Revealing the truth about the carbon credit market

June 21, 2024 | 15:46
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Carbon credits have recently made headlines in Vietnam, with the concept often surrounded by overblown expectations of an easy option, or suspicions of what feel unlikely attempts to cancel out greenhouse gas emissions.

The history of carbon credits, however, spans back to the negotiations around the Kyoto Protocol in 1996 – the first United Nations agreement for developed countries to cut emissions. At that time, carbon credits were crucial in politics, especially to gain the support of the United States, which ironically signed but never ratified the protocol.

Revealing the truth about the carbon credit market
Dang Hong Hanh, Co-founder and managing director Energy and Environment Consultancy JSC

The carbon market is now experiencing significant momentum, with new compliance markets emerging and existing ones expanding. A report by Trove Research revealed that over the past decade, $36 billion has been invested in carbon credit projects, with half of that invested in just the last three years. Since 2020, approximately 1,500 new projects have been registered, with another 1,500 in the early development stages. This surge reflects a growing global commitment to addressing climate change through carbon credit mechanisms.

These investments have protected and restored around 30 million hectares-an area equivalent to Italy. This highlights the tangible impact of carbon credit initiatives in safeguarding vital ecosystems and mitigating greenhouse gas (GHG) emissions into the global atmosphere. However, increased scrutiny of carbon credits for offsetting has raised concerns about whether they result in real, verifiable emissions reductions.

A carbon credit is a tradable certificate or permit that represents the right to emit one metric tonne of CO2 or an equivalent amount of another GHG. These are credits generated by projects/activities that reduce, remove, or avoid GHG emissions. Examples include reforestation and renewable energy projects, and methane capture from landfills. Companies or individuals can purchase these offsets to compensate for their emissions.

However, not all activities that result in GHG emission reductions can claim for carbon credits. Instead, they have to follow the strict methodologies of international organisations that register and issue carbon credits to generate real and valid credits for trading. Vietnam is under the development of the country’s own rules, but it must not deviate much from the international standards to make sure credits originating in Vietnam are as high quality as international ones.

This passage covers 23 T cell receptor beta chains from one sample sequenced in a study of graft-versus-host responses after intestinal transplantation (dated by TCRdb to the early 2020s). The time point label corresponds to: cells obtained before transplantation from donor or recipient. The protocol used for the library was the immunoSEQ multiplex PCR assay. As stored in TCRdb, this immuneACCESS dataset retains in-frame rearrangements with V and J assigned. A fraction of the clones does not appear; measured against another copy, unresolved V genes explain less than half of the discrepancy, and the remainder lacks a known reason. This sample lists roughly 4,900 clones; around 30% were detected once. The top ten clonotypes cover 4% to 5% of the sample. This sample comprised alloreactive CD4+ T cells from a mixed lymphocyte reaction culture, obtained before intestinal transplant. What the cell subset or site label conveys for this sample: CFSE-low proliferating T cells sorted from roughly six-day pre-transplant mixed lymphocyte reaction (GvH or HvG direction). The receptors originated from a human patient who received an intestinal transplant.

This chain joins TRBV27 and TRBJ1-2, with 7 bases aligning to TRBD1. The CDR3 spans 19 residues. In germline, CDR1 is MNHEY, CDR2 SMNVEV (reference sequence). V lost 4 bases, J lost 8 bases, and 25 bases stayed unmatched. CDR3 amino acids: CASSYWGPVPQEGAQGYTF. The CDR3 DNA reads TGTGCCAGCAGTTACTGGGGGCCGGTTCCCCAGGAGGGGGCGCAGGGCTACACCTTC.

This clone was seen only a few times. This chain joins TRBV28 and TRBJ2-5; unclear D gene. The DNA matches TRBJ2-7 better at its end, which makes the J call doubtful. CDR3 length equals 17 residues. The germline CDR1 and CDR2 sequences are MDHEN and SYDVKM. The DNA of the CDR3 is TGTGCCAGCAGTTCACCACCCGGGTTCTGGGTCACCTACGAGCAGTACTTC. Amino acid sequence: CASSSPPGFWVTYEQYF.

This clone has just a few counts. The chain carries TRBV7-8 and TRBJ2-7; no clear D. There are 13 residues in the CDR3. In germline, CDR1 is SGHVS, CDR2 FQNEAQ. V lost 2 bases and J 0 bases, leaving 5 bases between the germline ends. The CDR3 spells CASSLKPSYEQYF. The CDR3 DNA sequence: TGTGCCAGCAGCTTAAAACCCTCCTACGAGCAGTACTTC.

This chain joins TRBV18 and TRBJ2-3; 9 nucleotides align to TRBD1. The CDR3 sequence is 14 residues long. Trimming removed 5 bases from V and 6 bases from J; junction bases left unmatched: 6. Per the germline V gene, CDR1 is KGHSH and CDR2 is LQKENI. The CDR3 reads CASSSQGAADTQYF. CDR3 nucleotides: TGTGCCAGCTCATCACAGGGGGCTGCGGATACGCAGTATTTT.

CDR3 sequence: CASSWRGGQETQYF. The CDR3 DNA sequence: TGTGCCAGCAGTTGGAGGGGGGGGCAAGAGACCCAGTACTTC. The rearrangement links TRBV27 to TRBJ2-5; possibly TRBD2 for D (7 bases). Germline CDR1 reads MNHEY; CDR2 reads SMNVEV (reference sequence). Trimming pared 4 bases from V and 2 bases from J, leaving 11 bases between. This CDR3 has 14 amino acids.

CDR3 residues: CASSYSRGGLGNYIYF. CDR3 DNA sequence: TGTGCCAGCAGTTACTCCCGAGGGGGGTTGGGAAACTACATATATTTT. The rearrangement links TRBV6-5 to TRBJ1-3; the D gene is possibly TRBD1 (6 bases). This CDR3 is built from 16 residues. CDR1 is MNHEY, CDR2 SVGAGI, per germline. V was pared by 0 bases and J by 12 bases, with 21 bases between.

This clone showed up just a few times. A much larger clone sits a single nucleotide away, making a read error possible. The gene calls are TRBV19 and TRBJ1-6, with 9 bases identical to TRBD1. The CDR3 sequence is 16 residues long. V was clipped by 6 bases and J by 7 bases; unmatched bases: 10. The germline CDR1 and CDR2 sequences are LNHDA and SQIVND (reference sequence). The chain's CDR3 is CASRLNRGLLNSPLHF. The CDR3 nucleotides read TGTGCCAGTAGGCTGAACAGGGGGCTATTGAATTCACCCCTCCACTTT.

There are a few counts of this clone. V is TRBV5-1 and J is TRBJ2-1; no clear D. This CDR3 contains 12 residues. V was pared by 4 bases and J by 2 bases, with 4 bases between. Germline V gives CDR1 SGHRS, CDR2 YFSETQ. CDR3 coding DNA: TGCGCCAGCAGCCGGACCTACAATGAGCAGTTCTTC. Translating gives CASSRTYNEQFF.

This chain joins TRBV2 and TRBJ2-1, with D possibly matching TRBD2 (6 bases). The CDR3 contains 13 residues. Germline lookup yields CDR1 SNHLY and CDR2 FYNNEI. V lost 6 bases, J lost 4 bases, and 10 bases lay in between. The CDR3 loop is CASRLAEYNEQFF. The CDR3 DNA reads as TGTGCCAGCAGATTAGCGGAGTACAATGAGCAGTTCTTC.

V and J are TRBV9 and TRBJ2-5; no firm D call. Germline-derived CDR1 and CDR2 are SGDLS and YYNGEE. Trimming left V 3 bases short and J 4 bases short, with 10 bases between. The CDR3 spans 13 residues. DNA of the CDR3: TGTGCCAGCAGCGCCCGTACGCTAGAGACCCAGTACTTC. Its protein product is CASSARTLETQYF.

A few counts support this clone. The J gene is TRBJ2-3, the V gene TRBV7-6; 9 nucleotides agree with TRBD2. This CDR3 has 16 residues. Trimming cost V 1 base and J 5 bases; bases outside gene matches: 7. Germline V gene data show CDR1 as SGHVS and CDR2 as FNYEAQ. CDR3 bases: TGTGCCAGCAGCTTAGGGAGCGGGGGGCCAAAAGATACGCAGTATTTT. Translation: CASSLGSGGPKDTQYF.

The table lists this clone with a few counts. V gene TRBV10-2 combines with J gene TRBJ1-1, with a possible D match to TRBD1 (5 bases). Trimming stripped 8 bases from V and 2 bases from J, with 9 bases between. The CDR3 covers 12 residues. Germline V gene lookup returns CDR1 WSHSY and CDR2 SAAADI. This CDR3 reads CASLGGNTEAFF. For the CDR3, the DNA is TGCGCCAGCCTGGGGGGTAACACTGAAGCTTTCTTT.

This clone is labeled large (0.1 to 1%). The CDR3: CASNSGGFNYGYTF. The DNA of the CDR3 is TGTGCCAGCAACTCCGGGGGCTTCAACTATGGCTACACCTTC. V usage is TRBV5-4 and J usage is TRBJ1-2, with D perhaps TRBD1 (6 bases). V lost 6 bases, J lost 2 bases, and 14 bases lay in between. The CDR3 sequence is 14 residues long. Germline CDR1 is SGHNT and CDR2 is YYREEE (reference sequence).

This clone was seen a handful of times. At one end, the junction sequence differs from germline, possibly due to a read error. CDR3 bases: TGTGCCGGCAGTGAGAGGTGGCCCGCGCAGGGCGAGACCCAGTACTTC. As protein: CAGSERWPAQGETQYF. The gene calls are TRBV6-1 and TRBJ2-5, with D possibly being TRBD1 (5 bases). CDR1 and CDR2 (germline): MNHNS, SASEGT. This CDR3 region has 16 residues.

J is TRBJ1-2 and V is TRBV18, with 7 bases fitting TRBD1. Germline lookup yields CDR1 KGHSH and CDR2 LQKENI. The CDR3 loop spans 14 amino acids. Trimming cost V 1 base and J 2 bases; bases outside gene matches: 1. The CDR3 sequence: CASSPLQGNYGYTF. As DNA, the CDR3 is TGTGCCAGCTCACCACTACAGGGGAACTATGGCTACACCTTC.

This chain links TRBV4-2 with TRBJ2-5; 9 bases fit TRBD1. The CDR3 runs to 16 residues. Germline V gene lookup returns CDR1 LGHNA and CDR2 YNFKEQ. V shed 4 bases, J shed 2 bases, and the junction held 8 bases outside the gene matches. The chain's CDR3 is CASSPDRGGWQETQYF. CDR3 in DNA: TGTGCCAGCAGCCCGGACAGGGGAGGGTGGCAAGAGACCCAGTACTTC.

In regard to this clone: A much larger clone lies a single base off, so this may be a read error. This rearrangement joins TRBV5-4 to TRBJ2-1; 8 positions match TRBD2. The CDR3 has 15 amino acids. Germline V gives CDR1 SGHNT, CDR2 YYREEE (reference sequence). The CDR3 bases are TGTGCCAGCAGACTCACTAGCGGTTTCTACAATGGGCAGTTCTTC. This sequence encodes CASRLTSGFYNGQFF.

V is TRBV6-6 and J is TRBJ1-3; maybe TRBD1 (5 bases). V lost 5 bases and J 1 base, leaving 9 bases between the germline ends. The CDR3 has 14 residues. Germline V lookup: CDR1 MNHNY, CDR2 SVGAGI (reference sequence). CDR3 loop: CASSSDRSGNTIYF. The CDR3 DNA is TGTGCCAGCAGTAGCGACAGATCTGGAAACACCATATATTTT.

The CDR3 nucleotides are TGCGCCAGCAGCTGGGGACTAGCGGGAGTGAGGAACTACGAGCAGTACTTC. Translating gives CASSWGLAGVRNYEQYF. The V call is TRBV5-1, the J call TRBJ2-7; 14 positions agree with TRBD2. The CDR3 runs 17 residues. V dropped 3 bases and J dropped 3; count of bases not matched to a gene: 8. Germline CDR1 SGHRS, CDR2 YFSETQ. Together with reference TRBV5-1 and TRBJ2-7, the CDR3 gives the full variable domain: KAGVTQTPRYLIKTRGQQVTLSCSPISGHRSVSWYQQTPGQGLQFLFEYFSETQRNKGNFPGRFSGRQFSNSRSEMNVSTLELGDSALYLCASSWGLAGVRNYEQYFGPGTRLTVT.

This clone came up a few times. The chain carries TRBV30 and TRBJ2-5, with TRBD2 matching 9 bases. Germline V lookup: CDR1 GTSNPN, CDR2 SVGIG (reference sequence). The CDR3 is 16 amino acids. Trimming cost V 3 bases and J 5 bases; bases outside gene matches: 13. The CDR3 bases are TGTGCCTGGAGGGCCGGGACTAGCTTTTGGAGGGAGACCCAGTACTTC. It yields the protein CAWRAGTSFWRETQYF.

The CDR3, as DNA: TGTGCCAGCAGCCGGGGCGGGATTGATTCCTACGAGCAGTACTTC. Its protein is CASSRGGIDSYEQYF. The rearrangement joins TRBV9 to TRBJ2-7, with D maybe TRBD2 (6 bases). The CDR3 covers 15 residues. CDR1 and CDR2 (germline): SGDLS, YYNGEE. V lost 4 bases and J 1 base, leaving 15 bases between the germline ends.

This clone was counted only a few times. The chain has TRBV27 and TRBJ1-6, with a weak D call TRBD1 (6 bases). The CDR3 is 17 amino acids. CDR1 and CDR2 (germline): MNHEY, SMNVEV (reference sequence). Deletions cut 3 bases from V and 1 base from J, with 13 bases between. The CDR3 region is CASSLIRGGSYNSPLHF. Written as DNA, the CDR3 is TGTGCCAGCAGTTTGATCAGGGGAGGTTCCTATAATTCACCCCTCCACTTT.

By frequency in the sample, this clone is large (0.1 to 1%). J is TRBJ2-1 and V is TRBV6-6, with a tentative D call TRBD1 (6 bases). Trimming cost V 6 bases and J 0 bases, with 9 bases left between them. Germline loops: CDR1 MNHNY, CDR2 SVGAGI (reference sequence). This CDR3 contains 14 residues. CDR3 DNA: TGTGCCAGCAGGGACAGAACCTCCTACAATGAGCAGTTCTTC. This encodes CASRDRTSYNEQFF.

For a carbon credit to be valid, four minimum criteria are required: the project needs to be “additional” – i.e., it would not have taken place if there was no revenue from the sale (or expected sale) of carbon credits; the quantification of the difference of emissions between the actual and baseline (reference point or scenario that would have occurred if the project had not been implemented) needs to be accurate; the carbon credit’s emissions reduction or removal must not be unexpectedly reversed; and the carbon emission reductions need to be independently verified.

The four criteria mean the project must go beyond business as usual-a fact often omitted in newspaper coverage. Firstly, the investment is needed to implement the project itself to generate carbon credits. Existing projects that do not factor in revenue from selling credits when making the initial decision do not qualify. Proving this additionality requires specific methods and approaches and must be verified by the independent parties.

Carbon credit verification and registration is a rigorous process that involves various steps to ensure the legitimacy of the credits and also incurred transaction costs. The transaction costs must be covered until the credits can be sold, which usually takes at least two years for registration and issuance.

Therefore, revenue from selling credits is often just the icing on the cake, providing an additional income source after transaction costs are deducted, to enhance the commercial attractiveness of the venture.

Buying carbon credits hinges on their scarcity and the local benefits they provide, such as improving living conditions or reducing pollution (see Figure 1). With numerous project types generating credits at varying prices, costs fluctuate based on project type, location, and co-benefits. Comparing the carbon price for a renewable project in Vietnam with a nature-based one in Laos is not meaningful, for instance.

Revealing the truth about the carbon credit market

Some have even compared the price of credits generated from Vietnam under the voluntary market with carbon prices under the regulated carbon market (allowances under the European Emission Trading Scheme and the carbon tax in Singapore), or even the Carbon Border Adjustment Mechanism tariff. However, this is like comparing apples to oranges, and their principles differ significantly.

The growth of the carbon market in Vietnam is a continuation of the trading of credits under the Clean Development Mechanism since the first batch of carbon credits were issued for Vietnam in 2008 for the Rang Dong oil field associated gas recovery and utilisation project. To date, about 48.6 million carbon credits have been issued for projects from Vietnam under different mechanisms.

The carbon credit market is expected to become more competitive and more stringent. Hence, only those who have a solid understanding of relevant trends then will be able to form an impression of whether or not a given project qualifies for carbon credits, and what the expected costs and benefits might be.

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By Dang Hong Hanh

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